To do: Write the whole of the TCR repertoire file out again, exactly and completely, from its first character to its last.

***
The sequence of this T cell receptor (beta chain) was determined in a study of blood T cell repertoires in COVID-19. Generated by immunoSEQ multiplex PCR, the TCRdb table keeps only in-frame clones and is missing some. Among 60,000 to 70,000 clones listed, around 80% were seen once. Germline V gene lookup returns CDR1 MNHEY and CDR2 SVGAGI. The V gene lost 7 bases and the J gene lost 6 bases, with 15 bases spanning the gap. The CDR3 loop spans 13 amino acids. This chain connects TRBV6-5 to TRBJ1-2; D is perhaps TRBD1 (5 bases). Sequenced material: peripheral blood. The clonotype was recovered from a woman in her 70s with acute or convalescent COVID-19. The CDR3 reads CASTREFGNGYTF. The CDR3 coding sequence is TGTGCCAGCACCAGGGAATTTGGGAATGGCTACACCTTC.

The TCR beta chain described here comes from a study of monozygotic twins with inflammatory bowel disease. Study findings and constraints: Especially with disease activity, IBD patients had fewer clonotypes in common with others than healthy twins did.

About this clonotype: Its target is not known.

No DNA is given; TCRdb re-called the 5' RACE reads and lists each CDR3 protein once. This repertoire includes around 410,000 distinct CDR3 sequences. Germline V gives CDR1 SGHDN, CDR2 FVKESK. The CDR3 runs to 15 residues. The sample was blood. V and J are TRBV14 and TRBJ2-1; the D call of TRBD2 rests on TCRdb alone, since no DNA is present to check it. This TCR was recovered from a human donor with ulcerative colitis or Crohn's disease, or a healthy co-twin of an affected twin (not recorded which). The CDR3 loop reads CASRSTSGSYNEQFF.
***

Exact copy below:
The sequence of this T cell receptor (beta chain) was determined in a study of blood T cell repertoires in COVID-19. Generated by immunoSEQ multiplex PCR, the TCRdb table keeps only in-frame clones and is missing some. Among 60,000 to 70,000 clones listed, around 80% were seen once. Germline V gene lookup returns CDR1 MNHEY and CDR2 SVGAGI. The V gene lost 7 bases and the J gene lost 6 bases, with 15 bases spanning the gap. The CDR3 loop spans 13 amino acids. This chain connects TRBV6-5 to TRBJ1-2; D is perhaps TRBD1 (5 bases). Sequenced material: peripheral blood. The clonotype was recovered from a woman in her 70s with acute or convalescent COVID-19. The CDR3 reads CASTREFGNGYTF. The CDR3 coding sequence is TGTGCCAGCACCAGGGAATTTGGGAATGGCTACACCTTC.

The TCR beta chain described here comes from a study of monozygotic twins with inflammatory bowel disease. Study findings and constraints: Especially with disease activity, IBD patients had fewer clonotypes in common with others than healthy twins did.

About this clonotype: Its target is not known.

No DNA is given; TCRdb re-called the 5' RACE reads and lists each CDR3 protein once. This repertoire includes around 410,000 distinct CDR3 sequences. Germline V gives CDR1 SGHDN, CDR2 FVKESK. The CDR3 runs to 15 residues. The sample was blood. V and J are TRBV14 and TRBJ2-1; the D call of TRBD2 rests on TCRdb alone, since no DNA is present to check it. This TCR was recovered from a human donor with ulcerative colitis or Crohn's disease, or a healthy co-twin of an affected twin (not recorded which). The CDR3 loop reads CASRSTSGSYNEQFF.